Editors' ChoiceNeurobiology

Controlling the Synapse

Science's STKE  23 May 2006:
Vol. 2006, Issue 336, pp. tw174
DOI: 10.1126/stke.3362006tw174

Synapses in the neuromuscular junction are key components involved in control of muscle movement. Kittel et al. (see the Perspective by Atwood) describe the role of Drosophila Bruchpilot (BRP), a coiled-coil domain protein, in the establishment and maintenance of synapses. BRP was localized to donut-shaped structures centered at the transmitter release sites (active zones) of Drosophila neuromuscular synapses. In mutants lacking BRP, presynaptic membranes were defective. The authors suggest that BRP is needed to form a fully functional synapse and might mediate presynaptic changes in vivo by establishing a proximity between Ca2+ channels and vesicles at release sites.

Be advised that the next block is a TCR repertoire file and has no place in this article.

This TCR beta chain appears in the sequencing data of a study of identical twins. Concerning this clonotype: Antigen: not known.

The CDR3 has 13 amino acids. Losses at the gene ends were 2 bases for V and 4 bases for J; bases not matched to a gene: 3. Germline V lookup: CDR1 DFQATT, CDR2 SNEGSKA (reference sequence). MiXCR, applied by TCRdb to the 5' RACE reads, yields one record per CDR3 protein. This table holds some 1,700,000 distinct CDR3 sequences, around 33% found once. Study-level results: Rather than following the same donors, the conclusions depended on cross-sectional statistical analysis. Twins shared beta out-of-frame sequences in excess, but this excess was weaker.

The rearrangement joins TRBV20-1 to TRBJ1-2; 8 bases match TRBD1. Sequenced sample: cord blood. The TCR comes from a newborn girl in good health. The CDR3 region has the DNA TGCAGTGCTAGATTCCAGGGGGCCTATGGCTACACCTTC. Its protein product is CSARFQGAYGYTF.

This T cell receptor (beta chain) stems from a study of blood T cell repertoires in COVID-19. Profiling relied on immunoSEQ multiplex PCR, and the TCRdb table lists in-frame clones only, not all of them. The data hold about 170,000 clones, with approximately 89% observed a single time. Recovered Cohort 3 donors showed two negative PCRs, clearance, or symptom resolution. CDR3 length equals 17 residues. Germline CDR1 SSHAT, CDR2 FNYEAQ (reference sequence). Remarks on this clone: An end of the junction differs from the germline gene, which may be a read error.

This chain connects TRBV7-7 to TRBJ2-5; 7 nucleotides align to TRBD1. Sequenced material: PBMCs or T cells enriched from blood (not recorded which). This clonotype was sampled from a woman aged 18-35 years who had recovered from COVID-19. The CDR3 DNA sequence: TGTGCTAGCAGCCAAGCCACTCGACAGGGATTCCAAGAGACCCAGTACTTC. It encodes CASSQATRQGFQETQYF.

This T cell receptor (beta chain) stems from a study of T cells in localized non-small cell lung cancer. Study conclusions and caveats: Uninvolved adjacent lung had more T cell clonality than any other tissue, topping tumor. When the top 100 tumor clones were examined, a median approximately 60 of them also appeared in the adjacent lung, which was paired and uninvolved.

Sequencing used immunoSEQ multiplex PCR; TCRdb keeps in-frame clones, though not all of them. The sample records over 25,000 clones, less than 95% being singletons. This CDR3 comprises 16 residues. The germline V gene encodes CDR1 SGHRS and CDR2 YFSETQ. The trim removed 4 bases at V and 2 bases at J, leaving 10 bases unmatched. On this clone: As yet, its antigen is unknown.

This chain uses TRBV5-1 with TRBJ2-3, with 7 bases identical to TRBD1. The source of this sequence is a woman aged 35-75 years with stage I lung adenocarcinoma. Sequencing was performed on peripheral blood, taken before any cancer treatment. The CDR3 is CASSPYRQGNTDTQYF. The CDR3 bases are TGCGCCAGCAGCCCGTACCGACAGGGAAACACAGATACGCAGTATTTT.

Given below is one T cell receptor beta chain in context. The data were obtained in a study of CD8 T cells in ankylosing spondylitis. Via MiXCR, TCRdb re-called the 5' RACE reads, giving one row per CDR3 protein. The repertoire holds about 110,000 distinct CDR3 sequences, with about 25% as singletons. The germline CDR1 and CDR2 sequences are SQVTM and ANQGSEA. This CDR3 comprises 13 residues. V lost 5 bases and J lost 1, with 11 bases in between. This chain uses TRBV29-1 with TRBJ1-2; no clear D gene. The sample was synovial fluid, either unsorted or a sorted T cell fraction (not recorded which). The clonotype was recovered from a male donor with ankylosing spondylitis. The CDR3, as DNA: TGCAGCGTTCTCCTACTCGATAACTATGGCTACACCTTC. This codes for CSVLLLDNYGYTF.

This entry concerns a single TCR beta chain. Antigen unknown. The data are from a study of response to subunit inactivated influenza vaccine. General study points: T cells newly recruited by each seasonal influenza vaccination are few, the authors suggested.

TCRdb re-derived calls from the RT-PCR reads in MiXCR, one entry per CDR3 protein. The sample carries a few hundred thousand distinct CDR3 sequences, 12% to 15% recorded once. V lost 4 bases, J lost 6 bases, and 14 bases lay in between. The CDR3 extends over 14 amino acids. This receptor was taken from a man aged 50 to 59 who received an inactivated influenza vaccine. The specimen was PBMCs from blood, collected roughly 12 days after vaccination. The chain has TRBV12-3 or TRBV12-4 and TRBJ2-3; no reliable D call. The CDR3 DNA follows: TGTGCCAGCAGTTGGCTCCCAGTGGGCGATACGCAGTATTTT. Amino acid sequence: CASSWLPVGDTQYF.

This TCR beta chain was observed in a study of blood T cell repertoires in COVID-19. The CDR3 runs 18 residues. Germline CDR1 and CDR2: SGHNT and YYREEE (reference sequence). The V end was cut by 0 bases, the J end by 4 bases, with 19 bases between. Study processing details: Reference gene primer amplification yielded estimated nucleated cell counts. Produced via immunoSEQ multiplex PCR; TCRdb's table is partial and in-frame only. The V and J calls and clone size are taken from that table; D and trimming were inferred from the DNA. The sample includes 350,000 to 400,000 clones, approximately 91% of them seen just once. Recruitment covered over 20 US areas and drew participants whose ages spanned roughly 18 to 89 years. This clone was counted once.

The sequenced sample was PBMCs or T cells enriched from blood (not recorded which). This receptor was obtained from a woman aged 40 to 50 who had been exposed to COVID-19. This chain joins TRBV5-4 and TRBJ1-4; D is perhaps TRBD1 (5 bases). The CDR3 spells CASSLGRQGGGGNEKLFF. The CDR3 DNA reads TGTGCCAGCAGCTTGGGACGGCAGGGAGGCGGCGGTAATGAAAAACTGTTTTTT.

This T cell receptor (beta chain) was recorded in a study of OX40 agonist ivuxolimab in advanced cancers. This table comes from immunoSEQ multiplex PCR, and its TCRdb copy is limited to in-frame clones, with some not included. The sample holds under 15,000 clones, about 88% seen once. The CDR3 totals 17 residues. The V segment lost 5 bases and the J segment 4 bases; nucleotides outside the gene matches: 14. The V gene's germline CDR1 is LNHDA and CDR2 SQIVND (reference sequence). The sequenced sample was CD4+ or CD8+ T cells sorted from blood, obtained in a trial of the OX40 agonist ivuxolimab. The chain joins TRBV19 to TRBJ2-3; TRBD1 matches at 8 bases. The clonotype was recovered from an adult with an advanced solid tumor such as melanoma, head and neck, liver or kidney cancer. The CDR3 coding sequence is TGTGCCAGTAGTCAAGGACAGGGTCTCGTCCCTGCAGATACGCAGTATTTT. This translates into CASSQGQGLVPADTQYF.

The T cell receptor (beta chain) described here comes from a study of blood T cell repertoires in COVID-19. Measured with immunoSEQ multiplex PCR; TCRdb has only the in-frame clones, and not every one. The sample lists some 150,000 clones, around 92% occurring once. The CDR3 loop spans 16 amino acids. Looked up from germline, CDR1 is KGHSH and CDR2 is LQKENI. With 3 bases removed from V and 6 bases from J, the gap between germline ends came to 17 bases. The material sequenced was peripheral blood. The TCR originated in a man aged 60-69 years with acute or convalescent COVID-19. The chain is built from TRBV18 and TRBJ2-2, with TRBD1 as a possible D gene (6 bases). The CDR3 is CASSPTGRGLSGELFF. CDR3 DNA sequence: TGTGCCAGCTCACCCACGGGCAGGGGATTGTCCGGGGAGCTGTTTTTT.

R. J. Kittel, C. Wichmann, T. M. Rasse, W. Fouquet, M. Schmidt, A. Schmid, D. A. Wagh, C. Pawlu, R. R. Kellner, K. I. Willig, S. W. Hell, E. Buchner, M. Heckmann, S. J. Sigrist, Bruchpilot promotes active zone assembly, Ca2+ channel clustering, and vesicle release. Science 312, 1051-1054 (2006). [Abstract] [Full Text]

H. L. Atwood, Gatekeeper at the synapse. Science 312, 1008-1009 (2006). [Summary] [Full Text]